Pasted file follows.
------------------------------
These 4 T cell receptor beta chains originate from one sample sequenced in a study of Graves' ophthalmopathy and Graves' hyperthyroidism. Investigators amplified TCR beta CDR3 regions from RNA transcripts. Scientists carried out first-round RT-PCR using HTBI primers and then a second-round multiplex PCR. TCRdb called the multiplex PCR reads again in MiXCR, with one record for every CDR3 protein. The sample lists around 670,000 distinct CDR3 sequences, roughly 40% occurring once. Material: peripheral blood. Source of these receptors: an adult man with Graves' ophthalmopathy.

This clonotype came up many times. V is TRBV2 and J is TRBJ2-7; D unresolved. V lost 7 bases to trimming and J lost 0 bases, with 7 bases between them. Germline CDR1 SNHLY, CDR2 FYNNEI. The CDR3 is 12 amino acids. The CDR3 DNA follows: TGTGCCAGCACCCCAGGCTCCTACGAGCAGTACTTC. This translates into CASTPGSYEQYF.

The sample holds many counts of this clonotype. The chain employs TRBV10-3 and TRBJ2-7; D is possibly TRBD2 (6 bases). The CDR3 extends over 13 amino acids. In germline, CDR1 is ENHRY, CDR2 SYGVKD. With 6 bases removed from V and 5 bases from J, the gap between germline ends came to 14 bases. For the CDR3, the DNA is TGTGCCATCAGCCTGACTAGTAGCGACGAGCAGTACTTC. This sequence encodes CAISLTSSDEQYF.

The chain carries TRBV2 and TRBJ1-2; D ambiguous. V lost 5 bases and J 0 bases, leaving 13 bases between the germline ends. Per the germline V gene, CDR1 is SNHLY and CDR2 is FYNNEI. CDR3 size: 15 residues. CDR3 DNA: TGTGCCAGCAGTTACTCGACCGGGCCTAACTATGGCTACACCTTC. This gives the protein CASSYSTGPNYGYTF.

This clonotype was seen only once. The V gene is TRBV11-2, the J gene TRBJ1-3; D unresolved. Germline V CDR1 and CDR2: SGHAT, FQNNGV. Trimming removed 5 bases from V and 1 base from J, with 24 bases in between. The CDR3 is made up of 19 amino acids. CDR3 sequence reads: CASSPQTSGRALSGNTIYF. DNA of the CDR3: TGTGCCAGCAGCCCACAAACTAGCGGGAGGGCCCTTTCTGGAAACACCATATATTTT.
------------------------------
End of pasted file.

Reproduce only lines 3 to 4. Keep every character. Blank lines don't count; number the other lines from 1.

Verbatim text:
The sample holds many counts of this clonotype. The chain employs TRBV10-3 and TRBJ2-7; D is possibly TRBD2 (6 bases). The CDR3 extends over 13 amino acids. In germline, CDR1 is ENHRY, CDR2 SYGVKD. With 6 bases removed from V and 5 bases from J, the gap between germline ends came to 14 bases. For the CDR3, the DNA is TGTGCCATCAGCCTGACTAGTAGCGACGAGCAGTACTTC. This sequence encodes CAISLTSSDEQYF.

The chain carries TRBV2 and TRBJ1-2; D ambiguous. V lost 5 bases and J 0 bases, leaving 13 bases between the germline ends. Per the germline V gene, CDR1 is SNHLY and CDR2 is FYNNEI. CDR3 size: 15 residues. CDR3 DNA: TGTGCCAGCAGTTACTCGACCGGGCCTAACTATGGCTACACCTTC. This gives the protein CASSYSTGPNYGYTF.